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Pediatrics. 2008 Feb;121(2):e215-22. doi: 10.1542/peds.2007-1005. Epub 2008 Jan 8.

Fathers' experiences in the neonatal intensive care unit: a search for control.

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  • 1Department of Pediatrics, University of British Columbia, Vancouver, British Columbia, Canada.



This qualitative study aimed at understanding the experiences of fathers of very ill neonates in the NICU.


Sixteen fathers of very ill and/or very preterm infants who had been in the NICU for >30 days were interviewed by a male physician. Fathers were asked about their level of comfort with or concerns about staff communication regarding their infant, about accessing information, and about more general perceptions of their experience in the neonatal intensive care unit. Interviews were audiotaped and transcribed for analysis. Coding used content analysis with construction of themes by 3 researchers.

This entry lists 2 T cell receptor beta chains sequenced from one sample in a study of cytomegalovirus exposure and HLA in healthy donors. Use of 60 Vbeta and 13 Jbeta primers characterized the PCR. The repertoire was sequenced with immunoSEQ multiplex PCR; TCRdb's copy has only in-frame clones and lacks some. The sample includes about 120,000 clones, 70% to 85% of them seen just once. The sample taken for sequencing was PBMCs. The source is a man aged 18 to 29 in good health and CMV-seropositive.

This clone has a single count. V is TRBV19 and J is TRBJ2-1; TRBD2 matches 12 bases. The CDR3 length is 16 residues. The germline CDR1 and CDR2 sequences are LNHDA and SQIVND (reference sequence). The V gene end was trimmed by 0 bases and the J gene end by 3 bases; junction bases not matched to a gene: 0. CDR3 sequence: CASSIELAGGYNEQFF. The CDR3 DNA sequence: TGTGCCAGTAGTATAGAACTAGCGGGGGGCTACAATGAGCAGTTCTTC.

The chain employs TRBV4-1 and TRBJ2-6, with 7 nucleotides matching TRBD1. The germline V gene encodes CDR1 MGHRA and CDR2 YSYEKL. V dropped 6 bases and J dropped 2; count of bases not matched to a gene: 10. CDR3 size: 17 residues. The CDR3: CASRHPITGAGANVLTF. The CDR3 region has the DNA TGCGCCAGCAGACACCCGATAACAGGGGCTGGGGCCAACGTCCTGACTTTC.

The overarching theme for fathers was a sense of lack of control. Their world view, as a "backdrop" theme, provided context for all of the themes. Four other interrelated subthemes were identified, including information; communication, particularly with the health care team; fathers' various roles; and external activities. Fathers reported that relationships with friends/family/health care team, receiving information consistently, and receiving short written materials on common conditions were ways of giving them support. The fathers said that speaking to a male physician was a positive and useful experience.


Fathers experience a sense of lack of control when they have an extremely ill infant in the NICU. Specific activities help fathers regain a sense of control and help them fulfill their various roles of protectors, fathers, partners, and breadwinners. Understanding these experiences helps the health care team offer targeted supports for fathers in the NICU.

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